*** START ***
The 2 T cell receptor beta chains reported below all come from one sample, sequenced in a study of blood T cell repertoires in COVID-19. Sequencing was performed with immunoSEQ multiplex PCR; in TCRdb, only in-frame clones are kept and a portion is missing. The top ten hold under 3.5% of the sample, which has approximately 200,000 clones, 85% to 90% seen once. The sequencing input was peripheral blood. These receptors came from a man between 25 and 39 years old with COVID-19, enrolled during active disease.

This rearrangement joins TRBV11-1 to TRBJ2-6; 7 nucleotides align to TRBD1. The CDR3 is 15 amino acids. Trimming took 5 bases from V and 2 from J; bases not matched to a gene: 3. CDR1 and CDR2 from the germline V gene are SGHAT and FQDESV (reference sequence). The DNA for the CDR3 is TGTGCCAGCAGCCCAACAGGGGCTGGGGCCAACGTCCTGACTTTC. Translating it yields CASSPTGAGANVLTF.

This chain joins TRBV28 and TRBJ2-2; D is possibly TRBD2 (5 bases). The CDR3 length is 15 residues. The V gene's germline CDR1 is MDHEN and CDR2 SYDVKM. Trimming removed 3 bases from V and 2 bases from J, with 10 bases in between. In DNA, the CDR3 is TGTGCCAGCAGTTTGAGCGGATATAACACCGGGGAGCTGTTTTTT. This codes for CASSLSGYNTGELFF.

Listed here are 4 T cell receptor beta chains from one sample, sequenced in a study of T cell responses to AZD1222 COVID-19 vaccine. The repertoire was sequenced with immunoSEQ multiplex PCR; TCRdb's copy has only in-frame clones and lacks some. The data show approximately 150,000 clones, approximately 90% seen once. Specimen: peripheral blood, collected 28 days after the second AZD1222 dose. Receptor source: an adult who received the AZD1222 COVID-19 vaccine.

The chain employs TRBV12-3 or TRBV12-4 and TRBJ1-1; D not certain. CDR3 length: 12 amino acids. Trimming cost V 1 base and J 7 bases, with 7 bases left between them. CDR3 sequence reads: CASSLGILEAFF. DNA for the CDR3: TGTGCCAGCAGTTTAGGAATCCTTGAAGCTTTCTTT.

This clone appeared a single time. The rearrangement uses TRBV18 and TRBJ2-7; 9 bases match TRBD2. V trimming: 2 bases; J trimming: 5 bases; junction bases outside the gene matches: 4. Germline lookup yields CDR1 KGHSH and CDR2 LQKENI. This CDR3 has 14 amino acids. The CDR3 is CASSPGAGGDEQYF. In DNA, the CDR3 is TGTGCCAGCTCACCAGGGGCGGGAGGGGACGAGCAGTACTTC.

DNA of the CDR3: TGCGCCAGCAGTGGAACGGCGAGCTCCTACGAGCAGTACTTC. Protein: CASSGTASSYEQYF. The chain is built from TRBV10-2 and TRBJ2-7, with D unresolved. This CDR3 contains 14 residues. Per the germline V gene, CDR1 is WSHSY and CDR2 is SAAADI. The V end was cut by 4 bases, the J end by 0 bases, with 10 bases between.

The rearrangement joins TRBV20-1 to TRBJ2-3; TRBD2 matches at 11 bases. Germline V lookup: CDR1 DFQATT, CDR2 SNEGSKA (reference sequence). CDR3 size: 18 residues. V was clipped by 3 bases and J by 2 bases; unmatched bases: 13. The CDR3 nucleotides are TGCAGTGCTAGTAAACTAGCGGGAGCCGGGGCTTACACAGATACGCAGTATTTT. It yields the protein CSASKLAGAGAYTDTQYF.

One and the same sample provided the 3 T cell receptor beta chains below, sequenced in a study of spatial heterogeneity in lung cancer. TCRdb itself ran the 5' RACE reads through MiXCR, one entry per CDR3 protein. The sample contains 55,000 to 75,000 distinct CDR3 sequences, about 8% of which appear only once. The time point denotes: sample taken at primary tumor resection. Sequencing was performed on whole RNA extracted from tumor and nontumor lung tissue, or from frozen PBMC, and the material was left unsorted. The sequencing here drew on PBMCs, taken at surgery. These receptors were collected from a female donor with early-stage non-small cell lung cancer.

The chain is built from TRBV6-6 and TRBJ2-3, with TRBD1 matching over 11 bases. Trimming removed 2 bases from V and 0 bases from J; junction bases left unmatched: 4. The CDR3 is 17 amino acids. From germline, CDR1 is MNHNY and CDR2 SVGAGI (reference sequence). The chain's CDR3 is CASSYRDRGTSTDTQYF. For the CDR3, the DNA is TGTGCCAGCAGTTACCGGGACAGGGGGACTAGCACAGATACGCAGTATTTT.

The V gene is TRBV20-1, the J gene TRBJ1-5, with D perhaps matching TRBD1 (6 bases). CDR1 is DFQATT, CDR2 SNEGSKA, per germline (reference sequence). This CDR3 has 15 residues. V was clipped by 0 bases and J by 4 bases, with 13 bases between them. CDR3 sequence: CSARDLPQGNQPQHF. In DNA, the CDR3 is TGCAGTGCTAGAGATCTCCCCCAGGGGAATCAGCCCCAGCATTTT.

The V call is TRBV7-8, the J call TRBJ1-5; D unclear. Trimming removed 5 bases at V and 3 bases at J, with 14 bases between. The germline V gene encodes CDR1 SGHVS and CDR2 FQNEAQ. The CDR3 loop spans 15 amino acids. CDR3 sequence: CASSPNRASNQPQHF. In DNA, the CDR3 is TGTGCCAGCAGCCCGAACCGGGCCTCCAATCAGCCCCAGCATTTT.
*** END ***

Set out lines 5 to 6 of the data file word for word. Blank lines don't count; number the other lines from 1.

The chain employs TRBV12-3 or TRBV12-4 and TRBJ1-1; D not certain. CDR3 length: 12 amino acids. Trimming cost V 1 base and J 7 bases, with 7 bases left between them. CDR3 sequence reads: CASSLGILEAFF. DNA for the CDR3: TGTGCCAGCAGTTTAGGAATCCTTGAAGCTTTCTTT.

This clone appeared a single time. The rearrangement uses TRBV18 and TRBJ2-7; 9 bases match TRBD2. V trimming: 2 bases; J trimming: 5 bases; junction bases outside the gene matches: 4. Germline lookup yields CDR1 KGHSH and CDR2 LQKENI. This CDR3 has 14 amino acids. The CDR3 is CASSPGAGGDEQYF. In DNA, the CDR3 is TGTGCCAGCTCACCAGGGGCGGGAGGGGACGAGCAGTACTTC.